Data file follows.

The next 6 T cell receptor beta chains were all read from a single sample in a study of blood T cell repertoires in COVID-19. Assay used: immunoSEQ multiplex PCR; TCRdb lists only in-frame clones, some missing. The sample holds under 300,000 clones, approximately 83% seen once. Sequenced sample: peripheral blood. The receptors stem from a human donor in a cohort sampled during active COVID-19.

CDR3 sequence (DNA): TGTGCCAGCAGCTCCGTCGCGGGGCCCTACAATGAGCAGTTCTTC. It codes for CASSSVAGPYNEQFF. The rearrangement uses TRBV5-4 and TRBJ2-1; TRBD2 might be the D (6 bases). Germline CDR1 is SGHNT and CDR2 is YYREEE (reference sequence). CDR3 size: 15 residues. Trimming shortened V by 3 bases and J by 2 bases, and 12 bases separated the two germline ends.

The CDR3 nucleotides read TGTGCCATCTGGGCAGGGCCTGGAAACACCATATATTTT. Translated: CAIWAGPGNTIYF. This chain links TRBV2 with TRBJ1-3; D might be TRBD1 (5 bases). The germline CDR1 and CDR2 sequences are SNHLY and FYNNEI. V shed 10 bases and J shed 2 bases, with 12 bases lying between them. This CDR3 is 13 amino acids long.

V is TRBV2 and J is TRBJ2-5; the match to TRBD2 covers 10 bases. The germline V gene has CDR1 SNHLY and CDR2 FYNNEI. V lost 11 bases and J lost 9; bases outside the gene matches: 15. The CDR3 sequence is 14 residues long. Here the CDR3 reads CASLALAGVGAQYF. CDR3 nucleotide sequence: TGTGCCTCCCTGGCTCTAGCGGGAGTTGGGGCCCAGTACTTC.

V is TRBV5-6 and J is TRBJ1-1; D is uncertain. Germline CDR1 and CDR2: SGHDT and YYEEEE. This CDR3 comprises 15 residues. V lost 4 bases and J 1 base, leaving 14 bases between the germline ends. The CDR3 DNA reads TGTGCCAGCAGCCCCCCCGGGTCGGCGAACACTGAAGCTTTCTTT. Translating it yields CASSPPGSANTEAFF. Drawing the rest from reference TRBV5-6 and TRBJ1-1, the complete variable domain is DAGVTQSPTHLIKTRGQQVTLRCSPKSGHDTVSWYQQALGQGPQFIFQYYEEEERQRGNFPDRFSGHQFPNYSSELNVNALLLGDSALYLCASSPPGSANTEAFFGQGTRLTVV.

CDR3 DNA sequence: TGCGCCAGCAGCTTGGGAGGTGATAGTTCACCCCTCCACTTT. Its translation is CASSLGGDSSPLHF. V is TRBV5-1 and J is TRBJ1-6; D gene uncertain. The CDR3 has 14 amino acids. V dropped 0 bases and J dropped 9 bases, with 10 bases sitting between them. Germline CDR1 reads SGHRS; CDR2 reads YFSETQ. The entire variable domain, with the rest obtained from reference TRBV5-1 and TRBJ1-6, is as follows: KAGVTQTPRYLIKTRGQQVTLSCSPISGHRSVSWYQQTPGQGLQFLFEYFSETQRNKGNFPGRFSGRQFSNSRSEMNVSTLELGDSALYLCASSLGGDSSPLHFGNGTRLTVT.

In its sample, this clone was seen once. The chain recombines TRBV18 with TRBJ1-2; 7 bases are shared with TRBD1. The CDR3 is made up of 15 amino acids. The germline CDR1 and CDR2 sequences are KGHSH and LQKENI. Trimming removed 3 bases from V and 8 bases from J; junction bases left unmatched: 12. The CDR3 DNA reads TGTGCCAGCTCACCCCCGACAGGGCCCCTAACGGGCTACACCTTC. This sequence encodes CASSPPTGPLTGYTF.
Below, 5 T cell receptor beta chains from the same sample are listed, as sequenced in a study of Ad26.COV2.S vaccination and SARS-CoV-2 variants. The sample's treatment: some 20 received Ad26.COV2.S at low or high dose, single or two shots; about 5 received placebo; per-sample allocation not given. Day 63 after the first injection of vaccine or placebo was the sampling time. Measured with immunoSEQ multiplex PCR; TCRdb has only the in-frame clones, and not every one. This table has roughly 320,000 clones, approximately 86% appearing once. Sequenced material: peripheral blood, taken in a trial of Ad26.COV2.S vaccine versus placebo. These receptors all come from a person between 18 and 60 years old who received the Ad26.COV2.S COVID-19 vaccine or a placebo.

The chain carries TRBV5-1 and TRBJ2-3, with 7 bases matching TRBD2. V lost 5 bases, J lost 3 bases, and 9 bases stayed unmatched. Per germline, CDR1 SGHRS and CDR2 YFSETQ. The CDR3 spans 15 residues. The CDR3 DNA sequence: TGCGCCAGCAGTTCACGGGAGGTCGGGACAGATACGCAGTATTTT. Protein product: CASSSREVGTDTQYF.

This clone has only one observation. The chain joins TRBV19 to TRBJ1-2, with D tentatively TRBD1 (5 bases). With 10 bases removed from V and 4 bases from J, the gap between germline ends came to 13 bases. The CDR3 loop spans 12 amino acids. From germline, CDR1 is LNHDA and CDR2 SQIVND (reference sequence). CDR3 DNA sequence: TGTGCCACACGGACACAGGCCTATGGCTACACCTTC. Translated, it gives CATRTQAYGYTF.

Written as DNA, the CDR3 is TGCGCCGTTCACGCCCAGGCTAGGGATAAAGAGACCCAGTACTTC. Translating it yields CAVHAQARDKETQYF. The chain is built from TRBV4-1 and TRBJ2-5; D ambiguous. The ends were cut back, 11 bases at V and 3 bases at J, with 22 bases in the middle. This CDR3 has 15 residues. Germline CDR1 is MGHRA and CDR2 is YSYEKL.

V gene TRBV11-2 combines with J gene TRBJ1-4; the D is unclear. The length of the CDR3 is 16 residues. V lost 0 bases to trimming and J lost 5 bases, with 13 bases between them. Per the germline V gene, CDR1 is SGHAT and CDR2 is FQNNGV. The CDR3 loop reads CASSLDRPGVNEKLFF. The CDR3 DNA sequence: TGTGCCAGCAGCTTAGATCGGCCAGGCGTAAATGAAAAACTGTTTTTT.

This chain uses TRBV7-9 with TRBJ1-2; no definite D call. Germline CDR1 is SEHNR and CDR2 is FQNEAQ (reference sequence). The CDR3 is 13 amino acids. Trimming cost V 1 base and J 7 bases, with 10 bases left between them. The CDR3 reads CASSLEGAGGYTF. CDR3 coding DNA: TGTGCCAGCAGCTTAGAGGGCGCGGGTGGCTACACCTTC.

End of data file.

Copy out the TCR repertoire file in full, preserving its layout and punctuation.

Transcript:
The next 6 T cell receptor beta chains were all read from a single sample in a study of blood T cell repertoires in COVID-19. Assay used: immunoSEQ multiplex PCR; TCRdb lists only in-frame clones, some missing. The sample holds under 300,000 clones, approximately 83% seen once. Sequenced sample: peripheral blood. The receptors stem from a human donor in a cohort sampled during active COVID-19.

CDR3 sequence (DNA): TGTGCCAGCAGCTCCGTCGCGGGGCCCTACAATGAGCAGTTCTTC. It codes for CASSSVAGPYNEQFF. The rearrangement uses TRBV5-4 and TRBJ2-1; TRBD2 might be the D (6 bases). Germline CDR1 is SGHNT and CDR2 is YYREEE (reference sequence). CDR3 size: 15 residues. Trimming shortened V by 3 bases and J by 2 bases, and 12 bases separated the two germline ends.

The CDR3 nucleotides read TGTGCCATCTGGGCAGGGCCTGGAAACACCATATATTTT. Translated: CAIWAGPGNTIYF. This chain links TRBV2 with TRBJ1-3; D might be TRBD1 (5 bases). The germline CDR1 and CDR2 sequences are SNHLY and FYNNEI. V shed 10 bases and J shed 2 bases, with 12 bases lying between them. This CDR3 is 13 amino acids long.

V is TRBV2 and J is TRBJ2-5; the match to TRBD2 covers 10 bases. The germline V gene has CDR1 SNHLY and CDR2 FYNNEI. V lost 11 bases and J lost 9; bases outside the gene matches: 15. The CDR3 sequence is 14 residues long. Here the CDR3 reads CASLALAGVGAQYF. CDR3 nucleotide sequence: TGTGCCTCCCTGGCTCTAGCGGGAGTTGGGGCCCAGTACTTC.

V is TRBV5-6 and J is TRBJ1-1; D is uncertain. Germline CDR1 and CDR2: SGHDT and YYEEEE. This CDR3 comprises 15 residues. V lost 4 bases and J 1 base, leaving 14 bases between the germline ends. The CDR3 DNA reads TGTGCCAGCAGCCCCCCCGGGTCGGCGAACACTGAAGCTTTCTTT. Translating it yields CASSPPGSANTEAFF. Drawing the rest from reference TRBV5-6 and TRBJ1-1, the complete variable domain is DAGVTQSPTHLIKTRGQQVTLRCSPKSGHDTVSWYQQALGQGPQFIFQYYEEEERQRGNFPDRFSGHQFPNYSSELNVNALLLGDSALYLCASSPPGSANTEAFFGQGTRLTVV.

CDR3 DNA sequence: TGCGCCAGCAGCTTGGGAGGTGATAGTTCACCCCTCCACTTT. Its translation is CASSLGGDSSPLHF. V is TRBV5-1 and J is TRBJ1-6; D gene uncertain. The CDR3 has 14 amino acids. V dropped 0 bases and J dropped 9 bases, with 10 bases sitting between them. Germline CDR1 reads SGHRS; CDR2 reads YFSETQ. The entire variable domain, with the rest obtained from reference TRBV5-1 and TRBJ1-6, is as follows: KAGVTQTPRYLIKTRGQQVTLSCSPISGHRSVSWYQQTPGQGLQFLFEYFSETQRNKGNFPGRFSGRQFSNSRSEMNVSTLELGDSALYLCASSLGGDSSPLHFGNGTRLTVT.

In its sample, this clone was seen once. The chain recombines TRBV18 with TRBJ1-2; 7 bases are shared with TRBD1. The CDR3 is made up of 15 amino acids. The germline CDR1 and CDR2 sequences are KGHSH and LQKENI. Trimming removed 3 bases from V and 8 bases from J; junction bases left unmatched: 12. The CDR3 DNA reads TGTGCCAGCTCACCCCCGACAGGGCCCCTAACGGGCTACACCTTC. This sequence encodes CASSPPTGPLTGYTF.
Below, 5 T cell receptor beta chains from the same sample are listed, as sequenced in a study of Ad26.COV2.S vaccination and SARS-CoV-2 variants. The sample's treatment: some 20 received Ad26.COV2.S at low or high dose, single or two shots; about 5 received placebo; per-sample allocation not given. Day 63 after the first injection of vaccine or placebo was the sampling time. Measured with immunoSEQ multiplex PCR; TCRdb has only the in-frame clones, and not every one. This table has roughly 320,000 clones, approximately 86% appearing once. Sequenced material: peripheral blood, taken in a trial of Ad26.COV2.S vaccine versus placebo. These receptors all come from a person between 18 and 60 years old who received the Ad26.COV2.S COVID-19 vaccine or a placebo.

The chain carries TRBV5-1 and TRBJ2-3, with 7 bases matching TRBD2. V lost 5 bases, J lost 3 bases, and 9 bases stayed unmatched. Per germline, CDR1 SGHRS and CDR2 YFSETQ. The CDR3 spans 15 residues. The CDR3 DNA sequence: TGCGCCAGCAGTTCACGGGAGGTCGGGACAGATACGCAGTATTTT. Protein product: CASSSREVGTDTQYF.

This clone has only one observation. The chain joins TRBV19 to TRBJ1-2, with D tentatively TRBD1 (5 bases). With 10 bases removed from V and 4 bases from J, the gap between germline ends came to 13 bases. The CDR3 loop spans 12 amino acids. From germline, CDR1 is LNHDA and CDR2 SQIVND (reference sequence). CDR3 DNA sequence: TGTGCCACACGGACACAGGCCTATGGCTACACCTTC. Translated, it gives CATRTQAYGYTF.

Written as DNA, the CDR3 is TGCGCCGTTCACGCCCAGGCTAGGGATAAAGAGACCCAGTACTTC. Translating it yields CAVHAQARDKETQYF. The chain is built from TRBV4-1 and TRBJ2-5; D ambiguous. The ends were cut back, 11 bases at V and 3 bases at J, with 22 bases in the middle. This CDR3 has 15 residues. Germline CDR1 is MGHRA and CDR2 is YSYEKL.

V gene TRBV11-2 combines with J gene TRBJ1-4; the D is unclear. The length of the CDR3 is 16 residues. V lost 0 bases to trimming and J lost 5 bases, with 13 bases between them. Per the germline V gene, CDR1 is SGHAT and CDR2 is FQNNGV. The CDR3 loop reads CASSLDRPGVNEKLFF. The CDR3 DNA sequence: TGTGCCAGCAGCTTAGATCGGCCAGGCGTAAATGAAAAACTGTTTTTT.

This chain uses TRBV7-9 with TRBJ1-2; no definite D call. Germline CDR1 is SEHNR and CDR2 is FQNEAQ (reference sequence). The CDR3 is 13 amino acids. Trimming cost V 1 base and J 7 bases, with 10 bases left between them. The CDR3 reads CASSLEGAGGYTF. CDR3 coding DNA: TGTGCCAGCAGCTTAGAGGGCGCGGGTGGCTACACCTTC.